Training Guide

Basic Training for the Napa Valley Marathon
by Richard Benyo

No Longer Intimidating

When the marathon began as an Olympic event in 1896, it was considered by many sports enthusiasts to border on cruel and unusual punishment of the human body. Today, in the U.S. alone, more than 400,000 people per year run at least one marathon; this is more than four times the number of marathoners per year as 1979, the peak of the Running Revolution.

With proper training, nearly anyone can cover the marathon distance in a reasonable amount of time. This is not meant to belittle the challenges inherent in covering 26.2 miles on foot. The marathon is one of the most demanding athletic events in the world. Before embarking on such a strenuous challenge, have your current health evaluated by your family physician.

Most first-time marathoners--and this program is aimed at first-timers--set a goal of safely finishing a marathon, not running one as fast as they can. Time and speed goals usually come later, and present a whole different set of challenges..

Quantity And Quality

There has been a shift in emphasis over the past decade away from high mileage training for marathoners and more toward quality mileage. Certainly a first-time marathoner who does not have tremendous amounts of time to spend on training must emphasize quality. But quantity, as in building a solid foundation or base of easy mileage, must not be overlooked. The base of (relatively) high mileage is the foundation upon which all other specific/quality training is built. Build a skyscraper on a faulty foundation at your own risk.

Although there are instances of people taking up running and doing a marathon within less than a year, it isn't a good idea. And the older the runner, the less advisable is such a scenario. Jumping into marathon training without a sufficient base is a good way of becoming chronically injured.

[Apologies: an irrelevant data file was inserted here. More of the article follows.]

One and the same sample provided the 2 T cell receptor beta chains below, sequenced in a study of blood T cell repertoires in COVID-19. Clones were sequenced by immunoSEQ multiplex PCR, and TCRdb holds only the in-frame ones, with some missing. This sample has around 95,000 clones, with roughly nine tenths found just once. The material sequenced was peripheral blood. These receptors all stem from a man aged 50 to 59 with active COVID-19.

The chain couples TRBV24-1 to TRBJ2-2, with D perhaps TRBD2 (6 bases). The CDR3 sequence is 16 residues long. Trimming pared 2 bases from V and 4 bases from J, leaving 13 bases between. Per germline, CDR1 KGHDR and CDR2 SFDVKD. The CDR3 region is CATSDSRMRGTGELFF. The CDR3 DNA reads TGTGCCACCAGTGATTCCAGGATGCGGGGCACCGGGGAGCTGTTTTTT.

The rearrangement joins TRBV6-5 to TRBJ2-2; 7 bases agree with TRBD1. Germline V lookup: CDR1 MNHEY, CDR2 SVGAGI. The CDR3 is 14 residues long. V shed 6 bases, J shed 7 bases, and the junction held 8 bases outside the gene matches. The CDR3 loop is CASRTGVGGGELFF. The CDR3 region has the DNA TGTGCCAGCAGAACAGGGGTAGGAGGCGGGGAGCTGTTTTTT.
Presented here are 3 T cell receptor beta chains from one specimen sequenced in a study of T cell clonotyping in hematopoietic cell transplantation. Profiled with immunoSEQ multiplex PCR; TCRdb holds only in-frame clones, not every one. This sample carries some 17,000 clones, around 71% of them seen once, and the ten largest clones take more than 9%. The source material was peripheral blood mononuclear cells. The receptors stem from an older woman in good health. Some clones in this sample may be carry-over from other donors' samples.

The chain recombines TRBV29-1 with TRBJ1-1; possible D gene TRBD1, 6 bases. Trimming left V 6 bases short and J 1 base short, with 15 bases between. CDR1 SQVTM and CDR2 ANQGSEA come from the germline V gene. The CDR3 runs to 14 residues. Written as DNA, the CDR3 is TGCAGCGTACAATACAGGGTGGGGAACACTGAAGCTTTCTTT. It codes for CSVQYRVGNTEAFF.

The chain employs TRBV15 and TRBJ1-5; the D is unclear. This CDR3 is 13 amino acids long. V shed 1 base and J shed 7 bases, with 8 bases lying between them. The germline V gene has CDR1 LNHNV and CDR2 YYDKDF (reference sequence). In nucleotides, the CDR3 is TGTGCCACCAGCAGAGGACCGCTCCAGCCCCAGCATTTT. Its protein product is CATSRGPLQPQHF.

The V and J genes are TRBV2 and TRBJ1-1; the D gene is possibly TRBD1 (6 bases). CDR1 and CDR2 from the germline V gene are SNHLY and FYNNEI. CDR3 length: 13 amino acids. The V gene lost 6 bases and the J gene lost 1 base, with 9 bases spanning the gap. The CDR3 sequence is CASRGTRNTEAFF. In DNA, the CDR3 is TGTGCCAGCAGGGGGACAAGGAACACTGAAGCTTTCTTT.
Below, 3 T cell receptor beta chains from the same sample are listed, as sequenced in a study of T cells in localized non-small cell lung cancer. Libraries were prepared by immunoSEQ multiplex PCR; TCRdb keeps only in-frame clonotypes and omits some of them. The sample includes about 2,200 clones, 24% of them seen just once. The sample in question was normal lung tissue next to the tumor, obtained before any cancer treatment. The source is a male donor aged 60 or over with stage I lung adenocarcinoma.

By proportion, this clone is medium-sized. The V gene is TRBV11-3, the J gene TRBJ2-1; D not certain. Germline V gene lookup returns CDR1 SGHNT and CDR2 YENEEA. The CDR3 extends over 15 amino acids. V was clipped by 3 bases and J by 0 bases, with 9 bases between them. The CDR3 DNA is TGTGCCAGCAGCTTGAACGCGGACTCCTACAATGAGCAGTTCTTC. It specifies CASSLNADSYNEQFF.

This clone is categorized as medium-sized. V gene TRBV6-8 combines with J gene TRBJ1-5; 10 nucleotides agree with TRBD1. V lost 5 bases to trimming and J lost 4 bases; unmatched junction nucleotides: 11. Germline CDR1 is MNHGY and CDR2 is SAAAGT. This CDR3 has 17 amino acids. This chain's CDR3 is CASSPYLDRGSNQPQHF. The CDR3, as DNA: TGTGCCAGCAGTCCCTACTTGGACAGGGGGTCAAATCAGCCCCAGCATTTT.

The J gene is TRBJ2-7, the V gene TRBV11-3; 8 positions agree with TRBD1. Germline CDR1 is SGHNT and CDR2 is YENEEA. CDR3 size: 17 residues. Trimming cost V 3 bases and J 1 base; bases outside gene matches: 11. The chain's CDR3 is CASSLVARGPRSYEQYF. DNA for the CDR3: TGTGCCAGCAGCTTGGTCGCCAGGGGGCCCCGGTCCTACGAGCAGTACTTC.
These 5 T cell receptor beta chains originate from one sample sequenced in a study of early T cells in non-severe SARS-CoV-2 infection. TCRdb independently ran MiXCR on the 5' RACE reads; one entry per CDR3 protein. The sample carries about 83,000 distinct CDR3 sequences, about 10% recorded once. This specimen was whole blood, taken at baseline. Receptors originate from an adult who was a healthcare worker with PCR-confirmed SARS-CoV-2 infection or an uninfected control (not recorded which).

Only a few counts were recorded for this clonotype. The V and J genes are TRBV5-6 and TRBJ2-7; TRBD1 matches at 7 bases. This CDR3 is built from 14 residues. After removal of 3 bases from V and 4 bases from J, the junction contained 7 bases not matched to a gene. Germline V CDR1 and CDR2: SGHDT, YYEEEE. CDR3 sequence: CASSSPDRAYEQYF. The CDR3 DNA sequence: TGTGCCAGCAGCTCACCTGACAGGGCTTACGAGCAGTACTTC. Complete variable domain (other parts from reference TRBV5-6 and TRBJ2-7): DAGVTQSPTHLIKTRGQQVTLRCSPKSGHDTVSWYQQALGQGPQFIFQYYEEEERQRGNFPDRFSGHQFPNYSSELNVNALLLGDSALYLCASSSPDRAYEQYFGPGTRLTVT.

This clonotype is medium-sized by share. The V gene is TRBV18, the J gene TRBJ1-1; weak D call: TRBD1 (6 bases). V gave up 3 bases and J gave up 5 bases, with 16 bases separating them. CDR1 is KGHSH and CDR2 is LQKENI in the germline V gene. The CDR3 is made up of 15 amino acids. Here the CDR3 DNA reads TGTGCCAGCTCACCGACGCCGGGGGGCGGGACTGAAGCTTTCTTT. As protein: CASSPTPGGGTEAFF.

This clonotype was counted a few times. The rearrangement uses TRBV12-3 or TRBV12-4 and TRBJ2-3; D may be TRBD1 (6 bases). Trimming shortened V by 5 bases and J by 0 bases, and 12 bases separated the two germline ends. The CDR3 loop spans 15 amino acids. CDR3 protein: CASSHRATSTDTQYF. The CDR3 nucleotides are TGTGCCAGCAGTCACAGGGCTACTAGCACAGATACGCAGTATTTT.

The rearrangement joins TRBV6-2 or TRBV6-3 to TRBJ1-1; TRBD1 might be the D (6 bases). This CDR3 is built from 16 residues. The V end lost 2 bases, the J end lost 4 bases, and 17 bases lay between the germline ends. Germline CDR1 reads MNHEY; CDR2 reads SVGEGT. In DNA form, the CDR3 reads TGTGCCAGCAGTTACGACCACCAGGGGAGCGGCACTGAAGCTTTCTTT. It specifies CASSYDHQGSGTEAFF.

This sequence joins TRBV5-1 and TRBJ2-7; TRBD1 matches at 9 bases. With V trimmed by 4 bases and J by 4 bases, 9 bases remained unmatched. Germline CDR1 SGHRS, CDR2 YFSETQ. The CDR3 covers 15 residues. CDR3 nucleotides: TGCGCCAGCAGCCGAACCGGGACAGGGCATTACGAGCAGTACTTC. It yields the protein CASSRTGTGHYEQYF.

The simple rule of physical training is this: stress the body, rest, then stress the body a little more, then rest again. Without the rest, the body does not adapt to the stress.

Before embarking on the 20-week first-time marathon training program that follows, a runner should be comfortable running 25 miles per week, with the ability to do a long run of 10 miles at least every third week.

The Prime Building Blocks

There are several factors around which a solid marathon-training program should be built:

1. The Long Run. The long run is the backbone of any marathon training program. The long run should be incresed by several miles roughly every two weeks. If your body is not taught to run long, then to run longer, the marathon itself will be one of the longest experiences of your life.

2. Regularity of Training. To run well, the body needs to be trained regularly, i.e. 5-6 days a week, with set workouts for certain days, set up in a hard/easy pattern.